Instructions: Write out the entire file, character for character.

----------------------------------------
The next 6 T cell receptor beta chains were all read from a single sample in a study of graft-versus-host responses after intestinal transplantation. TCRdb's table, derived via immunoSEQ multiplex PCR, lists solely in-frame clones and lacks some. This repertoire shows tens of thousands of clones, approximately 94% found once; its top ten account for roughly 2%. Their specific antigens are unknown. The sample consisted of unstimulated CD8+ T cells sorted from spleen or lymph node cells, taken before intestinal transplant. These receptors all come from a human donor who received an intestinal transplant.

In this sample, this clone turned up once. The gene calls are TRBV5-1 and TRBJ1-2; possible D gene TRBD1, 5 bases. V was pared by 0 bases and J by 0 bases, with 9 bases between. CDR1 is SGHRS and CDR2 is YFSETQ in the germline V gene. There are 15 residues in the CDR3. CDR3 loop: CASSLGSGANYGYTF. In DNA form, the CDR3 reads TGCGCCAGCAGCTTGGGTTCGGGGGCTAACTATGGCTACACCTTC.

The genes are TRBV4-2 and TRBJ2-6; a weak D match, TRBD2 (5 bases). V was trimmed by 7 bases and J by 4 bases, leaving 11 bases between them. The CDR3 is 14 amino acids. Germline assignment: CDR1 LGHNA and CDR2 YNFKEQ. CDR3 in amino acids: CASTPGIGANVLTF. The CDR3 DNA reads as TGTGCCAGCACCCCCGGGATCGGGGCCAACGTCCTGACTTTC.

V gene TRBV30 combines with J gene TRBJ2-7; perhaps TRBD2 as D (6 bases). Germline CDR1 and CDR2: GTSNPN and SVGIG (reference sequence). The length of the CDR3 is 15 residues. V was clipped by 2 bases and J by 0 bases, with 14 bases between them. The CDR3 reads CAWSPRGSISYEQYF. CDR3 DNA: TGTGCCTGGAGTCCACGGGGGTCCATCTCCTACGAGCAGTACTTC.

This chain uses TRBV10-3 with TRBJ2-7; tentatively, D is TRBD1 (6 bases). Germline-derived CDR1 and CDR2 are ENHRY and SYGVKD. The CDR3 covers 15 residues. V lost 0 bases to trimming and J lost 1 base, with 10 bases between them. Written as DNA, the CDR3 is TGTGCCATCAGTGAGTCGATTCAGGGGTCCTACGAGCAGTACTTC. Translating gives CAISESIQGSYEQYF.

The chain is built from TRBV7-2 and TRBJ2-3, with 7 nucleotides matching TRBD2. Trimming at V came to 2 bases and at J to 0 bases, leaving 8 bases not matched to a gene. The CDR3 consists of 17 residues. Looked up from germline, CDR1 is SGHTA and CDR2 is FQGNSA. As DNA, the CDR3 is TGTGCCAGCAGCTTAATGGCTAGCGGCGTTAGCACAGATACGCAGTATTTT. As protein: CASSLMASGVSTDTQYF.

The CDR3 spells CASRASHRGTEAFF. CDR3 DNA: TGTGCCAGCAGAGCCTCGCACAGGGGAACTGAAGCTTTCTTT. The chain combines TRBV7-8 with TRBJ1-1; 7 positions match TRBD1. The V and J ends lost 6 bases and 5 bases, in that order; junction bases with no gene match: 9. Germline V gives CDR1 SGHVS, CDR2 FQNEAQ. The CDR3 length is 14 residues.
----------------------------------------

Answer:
The next 6 T cell receptor beta chains were all read from a single sample in a study of graft-versus-host responses after intestinal transplantation. TCRdb's table, derived via immunoSEQ multiplex PCR, lists solely in-frame clones and lacks some. This repertoire shows tens of thousands of clones, approximately 94% found once; its top ten account for roughly 2%. Their specific antigens are unknown. The sample consisted of unstimulated CD8+ T cells sorted from spleen or lymph node cells, taken before intestinal transplant. These receptors all come from a human donor who received an intestinal transplant.

In this sample, this clone turned up once. The gene calls are TRBV5-1 and TRBJ1-2; possible D gene TRBD1, 5 bases. V was pared by 0 bases and J by 0 bases, with 9 bases between. CDR1 is SGHRS and CDR2 is YFSETQ in the germline V gene. There are 15 residues in the CDR3. CDR3 loop: CASSLGSGANYGYTF. In DNA form, the CDR3 reads TGCGCCAGCAGCTTGGGTTCGGGGGCTAACTATGGCTACACCTTC.

The genes are TRBV4-2 and TRBJ2-6; a weak D match, TRBD2 (5 bases). V was trimmed by 7 bases and J by 4 bases, leaving 11 bases between them. The CDR3 is 14 amino acids. Germline assignment: CDR1 LGHNA and CDR2 YNFKEQ. CDR3 in amino acids: CASTPGIGANVLTF. The CDR3 DNA reads as TGTGCCAGCACCCCCGGGATCGGGGCCAACGTCCTGACTTTC.

V gene TRBV30 combines with J gene TRBJ2-7; perhaps TRBD2 as D (6 bases). Germline CDR1 and CDR2: GTSNPN and SVGIG (reference sequence). The length of the CDR3 is 15 residues. V was clipped by 2 bases and J by 0 bases, with 14 bases between them. The CDR3 reads CAWSPRGSISYEQYF. CDR3 DNA: TGTGCCTGGAGTCCACGGGGGTCCATCTCCTACGAGCAGTACTTC.

This chain uses TRBV10-3 with TRBJ2-7; tentatively, D is TRBD1 (6 bases). Germline-derived CDR1 and CDR2 are ENHRY and SYGVKD. The CDR3 covers 15 residues. V lost 0 bases to trimming and J lost 1 base, with 10 bases between them. Written as DNA, the CDR3 is TGTGCCATCAGTGAGTCGATTCAGGGGTCCTACGAGCAGTACTTC. Translating gives CAISESIQGSYEQYF.

The chain is built from TRBV7-2 and TRBJ2-3, with 7 nucleotides matching TRBD2. Trimming at V came to 2 bases and at J to 0 bases, leaving 8 bases not matched to a gene. The CDR3 consists of 17 residues. Looked up from germline, CDR1 is SGHTA and CDR2 is FQGNSA. As DNA, the CDR3 is TGTGCCAGCAGCTTAATGGCTAGCGGCGTTAGCACAGATACGCAGTATTTT. As protein: CASSLMASGVSTDTQYF.

The CDR3 spells CASRASHRGTEAFF. CDR3 DNA: TGTGCCAGCAGAGCCTCGCACAGGGGAACTGAAGCTTTCTTT. The chain combines TRBV7-8 with TRBJ1-1; 7 positions match TRBD1. The V and J ends lost 6 bases and 5 bases, in that order; junction bases with no gene match: 9. Germline V gives CDR1 SGHVS, CDR2 FQNEAQ. The CDR3 length is 14 residues.